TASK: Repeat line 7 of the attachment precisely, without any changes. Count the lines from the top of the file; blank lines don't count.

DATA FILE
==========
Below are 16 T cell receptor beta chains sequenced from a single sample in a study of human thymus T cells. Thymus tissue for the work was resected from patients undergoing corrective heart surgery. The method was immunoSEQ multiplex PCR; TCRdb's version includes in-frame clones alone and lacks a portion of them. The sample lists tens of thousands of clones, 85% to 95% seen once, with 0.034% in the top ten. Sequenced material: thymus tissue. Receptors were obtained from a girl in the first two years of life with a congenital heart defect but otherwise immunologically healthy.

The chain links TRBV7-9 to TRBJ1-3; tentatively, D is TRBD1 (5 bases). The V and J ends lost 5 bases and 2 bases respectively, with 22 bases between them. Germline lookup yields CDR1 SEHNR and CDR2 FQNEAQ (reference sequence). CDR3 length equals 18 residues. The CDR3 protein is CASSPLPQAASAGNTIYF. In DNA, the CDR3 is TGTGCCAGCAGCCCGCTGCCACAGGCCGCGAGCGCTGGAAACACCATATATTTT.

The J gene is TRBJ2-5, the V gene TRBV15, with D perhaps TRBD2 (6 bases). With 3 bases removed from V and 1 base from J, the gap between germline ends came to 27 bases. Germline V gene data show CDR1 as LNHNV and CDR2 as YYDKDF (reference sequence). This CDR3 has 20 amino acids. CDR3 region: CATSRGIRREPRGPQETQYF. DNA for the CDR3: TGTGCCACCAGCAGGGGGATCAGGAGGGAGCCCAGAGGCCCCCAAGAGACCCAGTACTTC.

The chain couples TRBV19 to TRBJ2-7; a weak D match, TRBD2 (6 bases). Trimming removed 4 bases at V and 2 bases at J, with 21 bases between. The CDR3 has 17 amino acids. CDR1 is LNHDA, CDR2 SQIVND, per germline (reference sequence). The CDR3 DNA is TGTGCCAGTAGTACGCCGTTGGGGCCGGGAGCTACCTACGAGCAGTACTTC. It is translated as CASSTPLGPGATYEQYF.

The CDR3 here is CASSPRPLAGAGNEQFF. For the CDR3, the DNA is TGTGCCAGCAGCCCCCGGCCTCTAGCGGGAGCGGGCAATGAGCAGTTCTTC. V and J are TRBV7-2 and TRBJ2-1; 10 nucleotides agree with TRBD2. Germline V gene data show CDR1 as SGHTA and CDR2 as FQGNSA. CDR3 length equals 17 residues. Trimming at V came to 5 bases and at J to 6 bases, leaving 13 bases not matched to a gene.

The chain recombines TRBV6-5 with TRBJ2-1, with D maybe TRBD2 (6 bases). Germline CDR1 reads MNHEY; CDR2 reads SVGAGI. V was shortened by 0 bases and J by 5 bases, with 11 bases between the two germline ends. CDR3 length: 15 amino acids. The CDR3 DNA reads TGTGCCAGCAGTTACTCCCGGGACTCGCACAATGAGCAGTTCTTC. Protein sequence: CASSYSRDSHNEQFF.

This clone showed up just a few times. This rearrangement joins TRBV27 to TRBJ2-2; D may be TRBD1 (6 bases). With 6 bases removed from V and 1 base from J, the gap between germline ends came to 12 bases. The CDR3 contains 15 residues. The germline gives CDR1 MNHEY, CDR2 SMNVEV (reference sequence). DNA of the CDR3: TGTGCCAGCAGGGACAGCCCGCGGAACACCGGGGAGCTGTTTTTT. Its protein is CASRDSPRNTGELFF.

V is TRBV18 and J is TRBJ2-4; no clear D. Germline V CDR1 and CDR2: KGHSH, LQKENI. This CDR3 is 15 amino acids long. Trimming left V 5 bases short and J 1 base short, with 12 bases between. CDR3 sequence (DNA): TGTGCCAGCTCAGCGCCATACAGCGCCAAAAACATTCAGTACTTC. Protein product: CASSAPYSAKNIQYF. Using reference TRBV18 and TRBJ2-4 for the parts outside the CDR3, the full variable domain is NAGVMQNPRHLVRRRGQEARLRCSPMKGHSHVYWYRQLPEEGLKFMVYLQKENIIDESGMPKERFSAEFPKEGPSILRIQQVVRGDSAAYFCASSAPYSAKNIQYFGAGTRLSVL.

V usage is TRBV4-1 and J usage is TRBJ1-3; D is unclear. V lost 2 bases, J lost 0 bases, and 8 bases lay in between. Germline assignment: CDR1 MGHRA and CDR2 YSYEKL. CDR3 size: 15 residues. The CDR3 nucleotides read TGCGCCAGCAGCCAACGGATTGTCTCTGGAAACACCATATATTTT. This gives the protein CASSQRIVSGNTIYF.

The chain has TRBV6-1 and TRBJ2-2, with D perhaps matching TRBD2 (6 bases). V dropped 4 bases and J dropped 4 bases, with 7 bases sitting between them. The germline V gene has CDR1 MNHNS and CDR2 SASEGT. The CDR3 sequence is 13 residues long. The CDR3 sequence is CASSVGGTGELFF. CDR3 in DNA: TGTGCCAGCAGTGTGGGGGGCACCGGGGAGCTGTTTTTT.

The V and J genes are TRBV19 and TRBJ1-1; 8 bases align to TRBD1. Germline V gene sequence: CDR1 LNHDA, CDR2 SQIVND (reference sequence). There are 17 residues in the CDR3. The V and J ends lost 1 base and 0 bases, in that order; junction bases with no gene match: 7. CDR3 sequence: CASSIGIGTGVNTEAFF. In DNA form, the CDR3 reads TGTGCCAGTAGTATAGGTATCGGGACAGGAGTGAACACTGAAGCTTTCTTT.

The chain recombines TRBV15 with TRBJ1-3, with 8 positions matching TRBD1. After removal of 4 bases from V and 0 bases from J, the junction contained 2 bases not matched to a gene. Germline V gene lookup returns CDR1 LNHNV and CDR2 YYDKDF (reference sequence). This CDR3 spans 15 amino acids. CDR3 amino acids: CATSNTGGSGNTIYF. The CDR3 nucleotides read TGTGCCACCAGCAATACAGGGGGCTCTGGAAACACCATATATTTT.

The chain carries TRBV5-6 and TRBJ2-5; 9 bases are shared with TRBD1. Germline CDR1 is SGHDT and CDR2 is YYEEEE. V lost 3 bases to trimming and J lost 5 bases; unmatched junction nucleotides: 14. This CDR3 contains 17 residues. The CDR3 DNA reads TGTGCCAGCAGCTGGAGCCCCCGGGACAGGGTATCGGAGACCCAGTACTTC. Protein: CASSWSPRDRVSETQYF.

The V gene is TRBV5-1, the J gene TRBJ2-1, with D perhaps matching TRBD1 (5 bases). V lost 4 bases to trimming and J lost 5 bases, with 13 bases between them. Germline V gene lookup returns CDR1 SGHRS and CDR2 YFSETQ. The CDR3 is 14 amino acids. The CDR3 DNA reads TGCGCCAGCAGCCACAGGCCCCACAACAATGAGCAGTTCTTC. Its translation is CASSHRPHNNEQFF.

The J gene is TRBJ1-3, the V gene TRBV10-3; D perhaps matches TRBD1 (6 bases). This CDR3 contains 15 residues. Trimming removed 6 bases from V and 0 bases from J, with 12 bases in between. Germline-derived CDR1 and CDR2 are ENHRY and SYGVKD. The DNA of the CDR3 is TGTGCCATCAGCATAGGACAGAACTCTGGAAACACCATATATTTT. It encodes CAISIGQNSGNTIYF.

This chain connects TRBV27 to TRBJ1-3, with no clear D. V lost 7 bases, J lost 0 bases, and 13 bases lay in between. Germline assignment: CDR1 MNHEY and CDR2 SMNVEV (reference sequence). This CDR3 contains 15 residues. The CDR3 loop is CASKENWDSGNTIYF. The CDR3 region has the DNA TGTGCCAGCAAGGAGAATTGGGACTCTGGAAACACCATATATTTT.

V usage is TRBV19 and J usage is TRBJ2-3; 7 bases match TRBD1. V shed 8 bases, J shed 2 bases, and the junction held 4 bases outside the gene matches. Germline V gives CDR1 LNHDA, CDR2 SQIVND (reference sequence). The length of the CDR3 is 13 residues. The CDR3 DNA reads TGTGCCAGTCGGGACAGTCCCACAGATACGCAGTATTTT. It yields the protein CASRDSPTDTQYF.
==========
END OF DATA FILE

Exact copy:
This clone showed up just a few times. This rearrangement joins TRBV27 to TRBJ2-2; D may be TRBD1 (6 bases). With 6 bases removed from V and 1 base from J, the gap between germline ends came to 12 bases. The CDR3 contains 15 residues. The germline gives CDR1 MNHEY, CDR2 SMNVEV (reference sequence). DNA of the CDR3: TGTGCCAGCAGGGACAGCCCGCGGAACACCGGGGAGCTGTTTTTT. Its protein is CASRDSPRNTGELFF.